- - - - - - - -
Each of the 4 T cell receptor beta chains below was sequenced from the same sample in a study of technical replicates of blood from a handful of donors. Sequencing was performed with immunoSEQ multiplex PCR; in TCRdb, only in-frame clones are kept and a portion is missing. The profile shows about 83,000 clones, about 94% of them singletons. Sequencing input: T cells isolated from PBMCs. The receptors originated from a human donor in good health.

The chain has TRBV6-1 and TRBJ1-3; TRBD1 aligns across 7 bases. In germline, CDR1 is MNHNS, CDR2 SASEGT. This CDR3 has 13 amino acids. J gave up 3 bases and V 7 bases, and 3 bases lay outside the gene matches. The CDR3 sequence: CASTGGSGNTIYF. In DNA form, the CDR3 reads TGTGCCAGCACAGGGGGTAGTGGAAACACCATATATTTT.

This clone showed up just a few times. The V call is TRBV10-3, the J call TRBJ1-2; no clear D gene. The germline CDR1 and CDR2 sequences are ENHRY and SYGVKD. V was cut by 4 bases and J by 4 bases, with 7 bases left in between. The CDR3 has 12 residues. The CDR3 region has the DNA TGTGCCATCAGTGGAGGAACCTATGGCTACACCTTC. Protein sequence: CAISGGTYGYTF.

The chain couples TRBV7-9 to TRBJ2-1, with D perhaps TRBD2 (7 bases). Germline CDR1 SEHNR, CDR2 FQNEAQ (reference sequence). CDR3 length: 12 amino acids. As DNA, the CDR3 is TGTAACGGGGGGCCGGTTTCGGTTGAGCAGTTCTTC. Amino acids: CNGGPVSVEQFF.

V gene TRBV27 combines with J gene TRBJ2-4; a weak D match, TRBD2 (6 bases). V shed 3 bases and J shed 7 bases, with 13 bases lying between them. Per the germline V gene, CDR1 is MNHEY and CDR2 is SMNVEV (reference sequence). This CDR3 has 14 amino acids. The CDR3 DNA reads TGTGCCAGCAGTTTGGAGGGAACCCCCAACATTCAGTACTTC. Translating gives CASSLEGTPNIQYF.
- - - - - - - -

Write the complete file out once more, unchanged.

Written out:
Each of the 4 T cell receptor beta chains below was sequenced from the same sample in a study of technical replicates of blood from a handful of donors. Sequencing was performed with immunoSEQ multiplex PCR; in TCRdb, only in-frame clones are kept and a portion is missing. The profile shows about 83,000 clones, about 94% of them singletons. Sequencing input: T cells isolated from PBMCs. The receptors originated from a human donor in good health.

The chain has TRBV6-1 and TRBJ1-3; TRBD1 aligns across 7 bases. In germline, CDR1 is MNHNS, CDR2 SASEGT. This CDR3 has 13 amino acids. J gave up 3 bases and V 7 bases, and 3 bases lay outside the gene matches. The CDR3 sequence: CASTGGSGNTIYF. In DNA form, the CDR3 reads TGTGCCAGCACAGGGGGTAGTGGAAACACCATATATTTT.

This clone showed up just a few times. The V call is TRBV10-3, the J call TRBJ1-2; no clear D gene. The germline CDR1 and CDR2 sequences are ENHRY and SYGVKD. V was cut by 4 bases and J by 4 bases, with 7 bases left in between. The CDR3 has 12 residues. The CDR3 region has the DNA TGTGCCATCAGTGGAGGAACCTATGGCTACACCTTC. Protein sequence: CAISGGTYGYTF.

The chain couples TRBV7-9 to TRBJ2-1, with D perhaps TRBD2 (7 bases). Germline CDR1 SEHNR, CDR2 FQNEAQ (reference sequence). CDR3 length: 12 amino acids. As DNA, the CDR3 is TGTAACGGGGGGCCGGTTTCGGTTGAGCAGTTCTTC. Amino acids: CNGGPVSVEQFF.

V gene TRBV27 combines with J gene TRBJ2-4; a weak D match, TRBD2 (6 bases). V shed 3 bases and J shed 7 bases, with 13 bases lying between them. Per the germline V gene, CDR1 is MNHEY and CDR2 is SMNVEV (reference sequence). This CDR3 has 14 amino acids. The CDR3 DNA reads TGTGCCAGCAGTTTGGAGGGAACCCCCAACATTCAGTACTTC. Translating gives CASSLEGTPNIQYF.